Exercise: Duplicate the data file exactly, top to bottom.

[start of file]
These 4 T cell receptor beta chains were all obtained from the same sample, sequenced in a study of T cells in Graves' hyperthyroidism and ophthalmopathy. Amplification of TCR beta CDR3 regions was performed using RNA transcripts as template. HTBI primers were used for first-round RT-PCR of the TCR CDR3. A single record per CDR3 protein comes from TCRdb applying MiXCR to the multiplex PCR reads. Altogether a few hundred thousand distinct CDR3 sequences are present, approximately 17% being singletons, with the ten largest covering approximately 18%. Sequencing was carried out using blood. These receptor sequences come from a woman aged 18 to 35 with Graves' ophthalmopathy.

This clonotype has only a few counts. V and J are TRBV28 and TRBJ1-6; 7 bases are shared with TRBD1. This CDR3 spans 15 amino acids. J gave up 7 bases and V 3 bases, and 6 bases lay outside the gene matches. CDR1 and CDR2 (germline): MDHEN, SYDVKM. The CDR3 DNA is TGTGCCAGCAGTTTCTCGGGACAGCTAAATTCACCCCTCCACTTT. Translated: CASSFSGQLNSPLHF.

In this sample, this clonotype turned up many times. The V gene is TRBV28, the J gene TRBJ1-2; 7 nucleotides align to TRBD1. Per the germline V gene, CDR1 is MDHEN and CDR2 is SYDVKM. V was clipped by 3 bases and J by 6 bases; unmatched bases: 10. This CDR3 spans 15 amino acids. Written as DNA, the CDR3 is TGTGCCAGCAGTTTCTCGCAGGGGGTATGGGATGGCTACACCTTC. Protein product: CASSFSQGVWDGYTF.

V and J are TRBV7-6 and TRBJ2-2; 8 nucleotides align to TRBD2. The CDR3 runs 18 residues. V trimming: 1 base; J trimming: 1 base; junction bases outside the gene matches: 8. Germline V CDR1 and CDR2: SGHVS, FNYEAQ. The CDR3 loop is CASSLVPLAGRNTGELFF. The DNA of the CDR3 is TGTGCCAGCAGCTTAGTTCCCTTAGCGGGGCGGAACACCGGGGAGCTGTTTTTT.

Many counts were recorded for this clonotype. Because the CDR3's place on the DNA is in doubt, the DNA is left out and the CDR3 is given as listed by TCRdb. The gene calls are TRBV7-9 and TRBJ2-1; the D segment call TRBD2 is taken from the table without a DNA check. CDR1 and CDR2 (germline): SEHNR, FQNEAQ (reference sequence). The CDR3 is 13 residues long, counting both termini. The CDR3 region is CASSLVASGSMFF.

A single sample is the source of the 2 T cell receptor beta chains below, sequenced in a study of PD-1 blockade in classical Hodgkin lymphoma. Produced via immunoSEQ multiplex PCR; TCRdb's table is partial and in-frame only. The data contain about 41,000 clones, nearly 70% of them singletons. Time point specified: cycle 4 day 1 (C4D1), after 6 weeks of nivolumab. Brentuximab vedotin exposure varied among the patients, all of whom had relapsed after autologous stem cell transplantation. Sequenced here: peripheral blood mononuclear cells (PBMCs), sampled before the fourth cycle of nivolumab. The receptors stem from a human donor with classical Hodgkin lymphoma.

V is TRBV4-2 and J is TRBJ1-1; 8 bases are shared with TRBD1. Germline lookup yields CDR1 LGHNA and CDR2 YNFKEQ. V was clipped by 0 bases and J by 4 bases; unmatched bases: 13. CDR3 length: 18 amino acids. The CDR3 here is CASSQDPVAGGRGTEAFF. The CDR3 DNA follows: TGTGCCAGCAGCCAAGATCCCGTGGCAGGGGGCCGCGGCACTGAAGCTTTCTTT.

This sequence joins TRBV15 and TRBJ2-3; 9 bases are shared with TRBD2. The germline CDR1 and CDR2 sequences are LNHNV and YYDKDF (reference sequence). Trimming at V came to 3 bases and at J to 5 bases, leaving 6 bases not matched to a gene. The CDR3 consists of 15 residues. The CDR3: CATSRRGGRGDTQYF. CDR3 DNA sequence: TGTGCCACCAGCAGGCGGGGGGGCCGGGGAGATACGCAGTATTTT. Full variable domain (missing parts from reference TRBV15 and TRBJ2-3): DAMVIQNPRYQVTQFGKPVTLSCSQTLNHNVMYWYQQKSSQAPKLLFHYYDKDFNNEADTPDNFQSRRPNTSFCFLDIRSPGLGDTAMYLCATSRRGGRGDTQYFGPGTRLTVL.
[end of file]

These 4 T cell receptor beta chains were all obtained from the same sample, sequenced in a study of T cells in Graves' hyperthyroidism and ophthalmopathy. Amplification of TCR beta CDR3 regions was performed using RNA transcripts as template. HTBI primers were used for first-round RT-PCR of the TCR CDR3. A single record per CDR3 protein comes from TCRdb applying MiXCR to the multiplex PCR reads. Altogether a few hundred thousand distinct CDR3 sequences are present, approximately 17% being singletons, with the ten largest covering approximately 18%. Sequencing was carried out using blood. These receptor sequences come from a woman aged 18 to 35 with Graves' ophthalmopathy.

This clonotype has only a few counts. V and J are TRBV28 and TRBJ1-6; 7 bases are shared with TRBD1. This CDR3 spans 15 amino acids. J gave up 7 bases and V 3 bases, and 6 bases lay outside the gene matches. CDR1 and CDR2 (germline): MDHEN, SYDVKM. The CDR3 DNA is TGTGCCAGCAGTTTCTCGGGACAGCTAAATTCACCCCTCCACTTT. Translated: CASSFSGQLNSPLHF.

In this sample, this clonotype turned up many times. The V gene is TRBV28, the J gene TRBJ1-2; 7 nucleotides align to TRBD1. Per the germline V gene, CDR1 is MDHEN and CDR2 is SYDVKM. V was clipped by 3 bases and J by 6 bases; unmatched bases: 10. This CDR3 spans 15 amino acids. Written as DNA, the CDR3 is TGTGCCAGCAGTTTCTCGCAGGGGGTATGGGATGGCTACACCTTC. Protein product: CASSFSQGVWDGYTF.

V and J are TRBV7-6 and TRBJ2-2; 8 nucleotides align to TRBD2. The CDR3 runs 18 residues. V trimming: 1 base; J trimming: 1 base; junction bases outside the gene matches: 8. Germline V CDR1 and CDR2: SGHVS, FNYEAQ. The CDR3 loop is CASSLVPLAGRNTGELFF. The DNA of the CDR3 is TGTGCCAGCAGCTTAGTTCCCTTAGCGGGGCGGAACACCGGGGAGCTGTTTTTT.

Many counts were recorded for this clonotype. Because the CDR3's place on the DNA is in doubt, the DNA is left out and the CDR3 is given as listed by TCRdb. The gene calls are TRBV7-9 and TRBJ2-1; the D segment call TRBD2 is taken from the table without a DNA check. CDR1 and CDR2 (germline): SEHNR, FQNEAQ (reference sequence). The CDR3 is 13 residues long, counting both termini. The CDR3 region is CASSLVASGSMFF.

A single sample is the source of the 2 T cell receptor beta chains below, sequenced in a study of PD-1 blockade in classical Hodgkin lymphoma. Produced via immunoSEQ multiplex PCR; TCRdb's table is partial and in-frame only. The data contain about 41,000 clones, nearly 70% of them singletons. Time point specified: cycle 4 day 1 (C4D1), after 6 weeks of nivolumab. Brentuximab vedotin exposure varied among the patients, all of whom had relapsed after autologous stem cell transplantation. Sequenced here: peripheral blood mononuclear cells (PBMCs), sampled before the fourth cycle of nivolumab. The receptors stem from a human donor with classical Hodgkin lymphoma.

V is TRBV4-2 and J is TRBJ1-1; 8 bases are shared with TRBD1. Germline lookup yields CDR1 LGHNA and CDR2 YNFKEQ. V was clipped by 0 bases and J by 4 bases; unmatched bases: 13. CDR3 length: 18 amino acids. The CDR3 here is CASSQDPVAGGRGTEAFF. The CDR3 DNA follows: TGTGCCAGCAGCCAAGATCCCGTGGCAGGGGGCCGCGGCACTGAAGCTTTCTTT.

This sequence joins TRBV15 and TRBJ2-3; 9 bases are shared with TRBD2. The germline CDR1 and CDR2 sequences are LNHNV and YYDKDF (reference sequence). Trimming at V came to 3 bases and at J to 5 bases, leaving 6 bases not matched to a gene. The CDR3 consists of 15 residues. The CDR3: CATSRRGGRGDTQYF. CDR3 DNA sequence: TGTGCCACCAGCAGGCGGGGGGGCCGGGGAGATACGCAGTATTTT. Full variable domain (missing parts from reference TRBV15 and TRBJ2-3): DAMVIQNPRYQVTQFGKPVTLSCSQTLNHNVMYWYQQKSSQAPKLLFHYYDKDFNNEADTPDNFQSRRPNTSFCFLDIRSPGLGDTAMYLCATSRRGGRGDTQYFGPGTRLTVL.